Ending on an Uptick
It appears that 2017 will end on a high note, with the American economic engine preparing to pull the global economic train out of the station. The metaphor is easy to overdo, but it is nonetheless appropriate nowadays. Central banks, having been in the spotlight since the Panic of 2008, are in some cases reluctant to cede space but events will likely overshadow them going forward. In other words, fiscal policy may finally be supplanting monetary policy in national economic management. And not a moment too soon, either.
Let’s take a look first at the Land of the Free. Following recent strong quarterly growth numbers, inflation appears to be rising to levels preferred by the Federal Reserve. November PPI printed at +3.1% vs the call of +2.8% and above the previous +2.8%; the core rate emerged at +2.4% as expected. November CPI was mixed but still strong: year/year printed +2.3% above the call of +2.2%; core came out at +1.7%, just missing the call of +1.8%. Regardless, the combination of inflation ticking up and accelerating growth, coupled with the recent very strong employment statistics made last Wednesday’s rate hike by the Fed a foregone conclusion, with the Fed Funds rate now at 1.50%. Once again, our learned colleagues Dr. Long and Mr. Short reviewed the accompanying statement and listened closely to Chairman Janet Yellen’s press conference, summarizing as follows:
- *FED RASIES RATES BY QUARTER POINT, STILL SEES THREE 2018 HIKES
- *FED SEES FASTER 2018 GROWTH, LABOR MARKET STAYING 'STRONG'
- FED: MONTHLY B/SHEET RUNOFF TO RISE TO $20B IN JAN. AS PLANNED.
Last Thursday saw a strong Retail Sales number, rising +0.8% vs the call of +0.2% and the ex-autos number rising +1.0% vs call of +0.7%. More good numbers! So did the USD rally on all this optimism? Not really.
Traders sold the greenback after all this good news, a Buy the rumour, sell the fact manoeuvre. Should the long-delayed US tax reform become reality, a distinct possibility at this time, the USD could really take off. In fact, trading last Friday afternoon saw the USD rally sharply as traders grew increasingly confident of successful passage of the reform bill.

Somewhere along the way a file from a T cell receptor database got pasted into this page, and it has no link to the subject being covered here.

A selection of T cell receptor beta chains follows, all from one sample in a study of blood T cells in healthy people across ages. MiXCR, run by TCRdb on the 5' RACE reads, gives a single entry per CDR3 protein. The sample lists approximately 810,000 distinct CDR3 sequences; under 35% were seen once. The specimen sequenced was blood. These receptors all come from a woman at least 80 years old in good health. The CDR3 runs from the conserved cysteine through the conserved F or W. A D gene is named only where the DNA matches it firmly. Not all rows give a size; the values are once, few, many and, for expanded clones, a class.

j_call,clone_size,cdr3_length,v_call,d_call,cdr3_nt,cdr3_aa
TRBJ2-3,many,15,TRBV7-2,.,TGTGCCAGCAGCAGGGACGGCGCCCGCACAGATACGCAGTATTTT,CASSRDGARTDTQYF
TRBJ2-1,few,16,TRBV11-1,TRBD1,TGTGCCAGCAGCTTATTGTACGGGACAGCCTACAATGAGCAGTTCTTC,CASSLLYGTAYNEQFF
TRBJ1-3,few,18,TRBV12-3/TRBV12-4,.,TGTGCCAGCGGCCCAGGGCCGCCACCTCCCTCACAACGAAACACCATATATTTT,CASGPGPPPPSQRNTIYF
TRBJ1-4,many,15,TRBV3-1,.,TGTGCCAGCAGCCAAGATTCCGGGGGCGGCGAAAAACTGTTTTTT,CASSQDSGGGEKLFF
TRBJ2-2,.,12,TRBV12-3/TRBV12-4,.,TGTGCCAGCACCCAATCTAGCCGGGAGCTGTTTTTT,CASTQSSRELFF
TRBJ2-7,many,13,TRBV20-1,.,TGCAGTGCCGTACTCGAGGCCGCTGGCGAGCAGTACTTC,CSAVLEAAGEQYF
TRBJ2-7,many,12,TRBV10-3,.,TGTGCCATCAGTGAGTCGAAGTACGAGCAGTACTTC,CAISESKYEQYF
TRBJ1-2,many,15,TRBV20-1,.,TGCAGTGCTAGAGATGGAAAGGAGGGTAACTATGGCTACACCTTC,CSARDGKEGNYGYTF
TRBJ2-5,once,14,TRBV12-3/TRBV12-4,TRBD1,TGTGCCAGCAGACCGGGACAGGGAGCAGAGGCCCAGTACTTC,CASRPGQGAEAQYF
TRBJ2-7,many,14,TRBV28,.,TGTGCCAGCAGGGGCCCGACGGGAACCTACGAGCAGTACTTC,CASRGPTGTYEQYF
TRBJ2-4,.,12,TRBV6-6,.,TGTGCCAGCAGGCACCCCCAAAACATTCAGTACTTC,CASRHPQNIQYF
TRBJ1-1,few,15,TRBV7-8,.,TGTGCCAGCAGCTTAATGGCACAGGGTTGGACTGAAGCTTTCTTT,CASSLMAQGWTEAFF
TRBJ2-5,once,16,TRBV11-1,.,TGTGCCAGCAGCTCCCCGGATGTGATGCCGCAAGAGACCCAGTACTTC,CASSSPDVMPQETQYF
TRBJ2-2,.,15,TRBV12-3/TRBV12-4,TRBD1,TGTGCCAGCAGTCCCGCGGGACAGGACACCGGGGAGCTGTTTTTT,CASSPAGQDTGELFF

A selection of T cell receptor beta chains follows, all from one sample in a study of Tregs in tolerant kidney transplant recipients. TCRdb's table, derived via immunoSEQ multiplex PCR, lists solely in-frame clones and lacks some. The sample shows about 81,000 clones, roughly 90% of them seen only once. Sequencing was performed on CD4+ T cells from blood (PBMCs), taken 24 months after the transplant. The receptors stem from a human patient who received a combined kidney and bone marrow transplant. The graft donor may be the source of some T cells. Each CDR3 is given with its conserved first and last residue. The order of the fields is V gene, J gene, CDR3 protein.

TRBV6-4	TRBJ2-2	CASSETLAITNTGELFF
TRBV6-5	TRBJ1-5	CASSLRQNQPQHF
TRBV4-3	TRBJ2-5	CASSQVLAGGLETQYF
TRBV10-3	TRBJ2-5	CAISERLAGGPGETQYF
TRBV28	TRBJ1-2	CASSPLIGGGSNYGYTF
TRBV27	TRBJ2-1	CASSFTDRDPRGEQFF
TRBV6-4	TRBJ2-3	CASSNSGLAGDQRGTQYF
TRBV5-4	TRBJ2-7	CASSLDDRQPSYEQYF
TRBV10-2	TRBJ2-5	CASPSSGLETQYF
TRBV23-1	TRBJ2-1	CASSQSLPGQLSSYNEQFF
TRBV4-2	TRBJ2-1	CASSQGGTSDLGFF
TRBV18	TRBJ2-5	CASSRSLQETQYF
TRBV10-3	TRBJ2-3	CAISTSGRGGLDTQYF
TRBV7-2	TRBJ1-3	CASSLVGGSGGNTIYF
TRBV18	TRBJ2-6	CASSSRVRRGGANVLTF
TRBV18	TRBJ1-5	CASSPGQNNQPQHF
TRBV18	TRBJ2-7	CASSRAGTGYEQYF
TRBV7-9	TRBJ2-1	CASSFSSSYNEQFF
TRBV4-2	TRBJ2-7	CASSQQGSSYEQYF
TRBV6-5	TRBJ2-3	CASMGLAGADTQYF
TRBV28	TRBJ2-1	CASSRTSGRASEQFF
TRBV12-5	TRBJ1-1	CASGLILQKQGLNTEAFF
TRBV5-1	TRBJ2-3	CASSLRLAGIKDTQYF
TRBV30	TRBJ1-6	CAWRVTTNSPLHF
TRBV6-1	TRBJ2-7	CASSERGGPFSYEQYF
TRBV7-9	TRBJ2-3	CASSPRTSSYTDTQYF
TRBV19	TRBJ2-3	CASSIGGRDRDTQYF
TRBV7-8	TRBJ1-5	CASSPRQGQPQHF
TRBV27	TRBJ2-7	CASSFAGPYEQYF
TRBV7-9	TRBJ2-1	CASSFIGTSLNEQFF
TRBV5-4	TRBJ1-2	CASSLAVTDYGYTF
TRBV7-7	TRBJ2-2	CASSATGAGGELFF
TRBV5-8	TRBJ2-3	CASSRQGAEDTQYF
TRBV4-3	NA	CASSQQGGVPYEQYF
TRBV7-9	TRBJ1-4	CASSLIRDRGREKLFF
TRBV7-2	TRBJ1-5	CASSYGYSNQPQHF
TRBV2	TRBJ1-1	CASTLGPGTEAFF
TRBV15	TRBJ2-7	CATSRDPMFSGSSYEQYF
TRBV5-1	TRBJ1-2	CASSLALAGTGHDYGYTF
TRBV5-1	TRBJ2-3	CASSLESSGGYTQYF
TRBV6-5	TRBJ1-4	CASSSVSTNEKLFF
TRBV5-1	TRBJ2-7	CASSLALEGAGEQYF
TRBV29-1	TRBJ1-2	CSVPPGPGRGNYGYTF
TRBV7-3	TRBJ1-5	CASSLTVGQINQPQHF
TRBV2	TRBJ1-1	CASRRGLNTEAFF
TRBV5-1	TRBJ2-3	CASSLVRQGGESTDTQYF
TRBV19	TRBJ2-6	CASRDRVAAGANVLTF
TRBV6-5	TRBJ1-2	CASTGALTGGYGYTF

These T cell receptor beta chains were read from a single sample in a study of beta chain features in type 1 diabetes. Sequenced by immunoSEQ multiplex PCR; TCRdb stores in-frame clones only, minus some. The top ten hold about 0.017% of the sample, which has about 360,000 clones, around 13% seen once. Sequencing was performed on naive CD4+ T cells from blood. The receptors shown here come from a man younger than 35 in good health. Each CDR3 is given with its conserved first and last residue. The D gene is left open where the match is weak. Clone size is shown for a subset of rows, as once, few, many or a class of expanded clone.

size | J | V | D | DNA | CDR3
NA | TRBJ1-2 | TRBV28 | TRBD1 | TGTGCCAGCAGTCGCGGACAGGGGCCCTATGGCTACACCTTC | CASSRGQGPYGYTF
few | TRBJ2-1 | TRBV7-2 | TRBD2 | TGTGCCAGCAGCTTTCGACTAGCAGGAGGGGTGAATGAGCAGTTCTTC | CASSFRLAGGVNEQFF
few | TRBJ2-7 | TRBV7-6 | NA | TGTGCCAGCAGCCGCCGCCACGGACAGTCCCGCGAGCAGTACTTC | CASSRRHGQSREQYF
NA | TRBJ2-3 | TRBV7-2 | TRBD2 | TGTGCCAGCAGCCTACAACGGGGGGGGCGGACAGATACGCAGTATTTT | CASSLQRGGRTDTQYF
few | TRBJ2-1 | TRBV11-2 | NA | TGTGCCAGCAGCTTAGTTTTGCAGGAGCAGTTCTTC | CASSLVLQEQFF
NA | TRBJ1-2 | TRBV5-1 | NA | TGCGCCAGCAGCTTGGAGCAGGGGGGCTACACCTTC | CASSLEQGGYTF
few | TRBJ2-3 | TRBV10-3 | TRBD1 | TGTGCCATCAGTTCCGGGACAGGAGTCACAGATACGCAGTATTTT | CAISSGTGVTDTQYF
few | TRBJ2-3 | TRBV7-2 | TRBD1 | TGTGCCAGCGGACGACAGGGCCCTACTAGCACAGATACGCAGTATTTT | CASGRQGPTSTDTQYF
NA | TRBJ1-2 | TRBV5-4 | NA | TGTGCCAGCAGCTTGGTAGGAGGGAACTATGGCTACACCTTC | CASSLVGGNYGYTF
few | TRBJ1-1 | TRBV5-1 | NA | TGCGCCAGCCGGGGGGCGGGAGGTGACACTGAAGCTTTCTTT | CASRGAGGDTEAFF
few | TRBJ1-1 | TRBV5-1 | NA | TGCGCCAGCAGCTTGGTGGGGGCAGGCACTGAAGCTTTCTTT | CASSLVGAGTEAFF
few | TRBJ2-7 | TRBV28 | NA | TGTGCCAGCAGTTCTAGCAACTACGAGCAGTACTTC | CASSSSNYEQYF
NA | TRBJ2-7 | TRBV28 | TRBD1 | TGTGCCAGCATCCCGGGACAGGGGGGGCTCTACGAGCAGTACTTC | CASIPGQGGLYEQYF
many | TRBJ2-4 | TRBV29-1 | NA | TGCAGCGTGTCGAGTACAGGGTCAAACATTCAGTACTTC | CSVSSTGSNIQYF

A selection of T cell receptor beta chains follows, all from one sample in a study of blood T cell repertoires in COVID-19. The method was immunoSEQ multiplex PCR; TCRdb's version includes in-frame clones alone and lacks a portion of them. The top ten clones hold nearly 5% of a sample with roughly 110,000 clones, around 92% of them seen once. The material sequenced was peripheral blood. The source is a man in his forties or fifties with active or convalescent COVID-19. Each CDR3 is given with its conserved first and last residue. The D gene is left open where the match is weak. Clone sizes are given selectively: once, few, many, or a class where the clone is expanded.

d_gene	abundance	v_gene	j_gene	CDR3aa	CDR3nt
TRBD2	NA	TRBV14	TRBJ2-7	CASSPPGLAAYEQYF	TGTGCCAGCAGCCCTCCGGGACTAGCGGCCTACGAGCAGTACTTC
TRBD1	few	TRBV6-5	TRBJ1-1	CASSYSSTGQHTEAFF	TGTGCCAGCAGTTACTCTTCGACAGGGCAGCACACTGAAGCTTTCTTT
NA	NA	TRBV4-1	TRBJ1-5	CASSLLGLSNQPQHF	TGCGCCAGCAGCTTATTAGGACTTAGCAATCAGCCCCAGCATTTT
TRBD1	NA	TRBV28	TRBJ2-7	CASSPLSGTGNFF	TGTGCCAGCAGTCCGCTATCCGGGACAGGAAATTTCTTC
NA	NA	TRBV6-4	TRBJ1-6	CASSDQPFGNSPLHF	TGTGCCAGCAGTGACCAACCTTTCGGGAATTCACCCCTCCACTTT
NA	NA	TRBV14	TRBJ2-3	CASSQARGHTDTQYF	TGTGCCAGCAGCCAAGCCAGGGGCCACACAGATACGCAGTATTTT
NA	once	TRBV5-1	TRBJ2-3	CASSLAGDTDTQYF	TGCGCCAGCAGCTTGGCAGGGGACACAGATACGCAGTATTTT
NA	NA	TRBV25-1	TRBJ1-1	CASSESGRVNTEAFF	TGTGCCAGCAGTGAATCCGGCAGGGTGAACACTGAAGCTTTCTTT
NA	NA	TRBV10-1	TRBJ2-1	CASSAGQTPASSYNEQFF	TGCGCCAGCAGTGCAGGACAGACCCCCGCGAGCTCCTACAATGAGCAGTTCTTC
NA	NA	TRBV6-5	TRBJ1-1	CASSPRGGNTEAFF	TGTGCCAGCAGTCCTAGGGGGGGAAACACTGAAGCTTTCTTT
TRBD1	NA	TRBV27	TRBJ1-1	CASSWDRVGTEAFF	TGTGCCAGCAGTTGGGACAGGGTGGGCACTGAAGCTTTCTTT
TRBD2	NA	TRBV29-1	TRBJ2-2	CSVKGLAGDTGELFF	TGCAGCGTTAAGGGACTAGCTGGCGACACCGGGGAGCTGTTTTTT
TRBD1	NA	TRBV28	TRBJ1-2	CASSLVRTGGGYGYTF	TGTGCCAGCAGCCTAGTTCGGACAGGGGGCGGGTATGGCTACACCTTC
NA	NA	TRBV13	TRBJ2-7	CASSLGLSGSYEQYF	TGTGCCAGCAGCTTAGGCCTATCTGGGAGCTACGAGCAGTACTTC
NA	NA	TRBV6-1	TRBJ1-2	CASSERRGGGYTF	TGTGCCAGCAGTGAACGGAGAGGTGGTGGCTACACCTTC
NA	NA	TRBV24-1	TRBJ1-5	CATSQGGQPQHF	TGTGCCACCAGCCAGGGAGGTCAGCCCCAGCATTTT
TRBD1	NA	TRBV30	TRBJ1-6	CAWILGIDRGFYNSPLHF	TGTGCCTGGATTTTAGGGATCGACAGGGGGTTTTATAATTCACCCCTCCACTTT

Additionally, all the major equity indices – Dow, NASDAQ, S&P – traded at record highs last week, so stocks are definitely closing the year on an uptick!
In the True North, investors were starved for news with a complete lack of economic releases. However, Bank of Canada governor Stephen Poloz, speaking in Montreal last Thursday, gave a bullish speech which pushed the loonie much higher. He said the economy had made ‘tremendous’ progress in 2017, and that both the export sector and business capital spending appeared to be ticking up, taking over from the fading housing sector. Mr. Market liked that and aggressively bid the loonie higher, gaining almost 1.5 cents in Thursday afternoon trading. While the BOC cautioned that the labour market was not as healthy as appearances would suggest, players now believe the Bank will hike in January after standing pat two weeks ago.
Additionally, the NAFTA talks are not going well. An American repudiation, however unlikely, is still a possibility and no one has any clear idea how this would affect the loonie. Doubtful it would be a positive development. At any rate, the Loonie faded as the week ended, giving back all its gains from Mr. Poloz’s speech.
In the Eurozone, ECB chief Mario Draghi left all administered rates unchanged, added that rates will remain at their current level for some time yet and possibly past the term of bond purchases – September 2018. In other words, a non-event. Our resident sceptic wonders if rates are being kept low, as they have been in Japan for almost 30 years now, to provide breathing space for mortally ill banks and corporations. (See Party On Dudes! Dec 4/2017).
Lastly, let’s take a look at Cool Britannia. In its rate announcement, the Bank of England unanimously decided to leave rates unchanged at 0.50% following its hike at the last meeting The BOE took a rather bearish view of the economy, stating that Q4 growth might lag growth in Q3, but a sanguine view of inflation, saying that current levels of 3.0%+ are likely peaking and should decline to the targeted 2% level in due course.
The BOE is also keeping a watch on developments in the BREXIT negociations, which is another way of saying that the Bank will err on the side of lower, rather than higher, rates in the near future. Sterling sold off as a result and ended up the loser on the week.
The coming week sees a slew of economic statistics slated for release in both America and Canada, including critical Canadian inflation numbers this Thursday and a veritable avalanche of US numbers on Friday.
This will be the last weekly newsletter of 2017, returning in early January of 2018. To all our valued clients and esteemed colleagues, we wish you all a Merry Christmas and the best in 2018!
Key Data Releases This Week
|MONDAY, DECEMBER 18|
|19:00||NZD||ANZ Business Confidence||-39.3|
|19:30||AUD||Monetary Policy Meeting Minutes|
|TUESDAY, DECEMBER 19|
|WEDNESDAY, DECEMBER 20|
|08:15||USD||BOE Gov Carney Speaks|
|10:30||USD||Crude Oil Inventories||-5.1M|
|Tentative||JPY||Monetary Policy Statement|
|Tentative||JPY||BOJ Policy Rate||-0.10%||-0.10%|
|THURSDAY, DECEMBER 21|
|01:30||JPY||BOJ Press Conference|
|08:30||CAD||Core Retail Sales m/m||0.3%|
|08:30||USD||Final GDP q/q||3.3%||3.3%|
|FRIDAY, DECEMBER 22|
|08:30||USD||Core Durable Goods Orders m/m||0.5%||0.9%|
DAVID B. GRANNER
Senior FX Dealer,
Global Treasury Solutions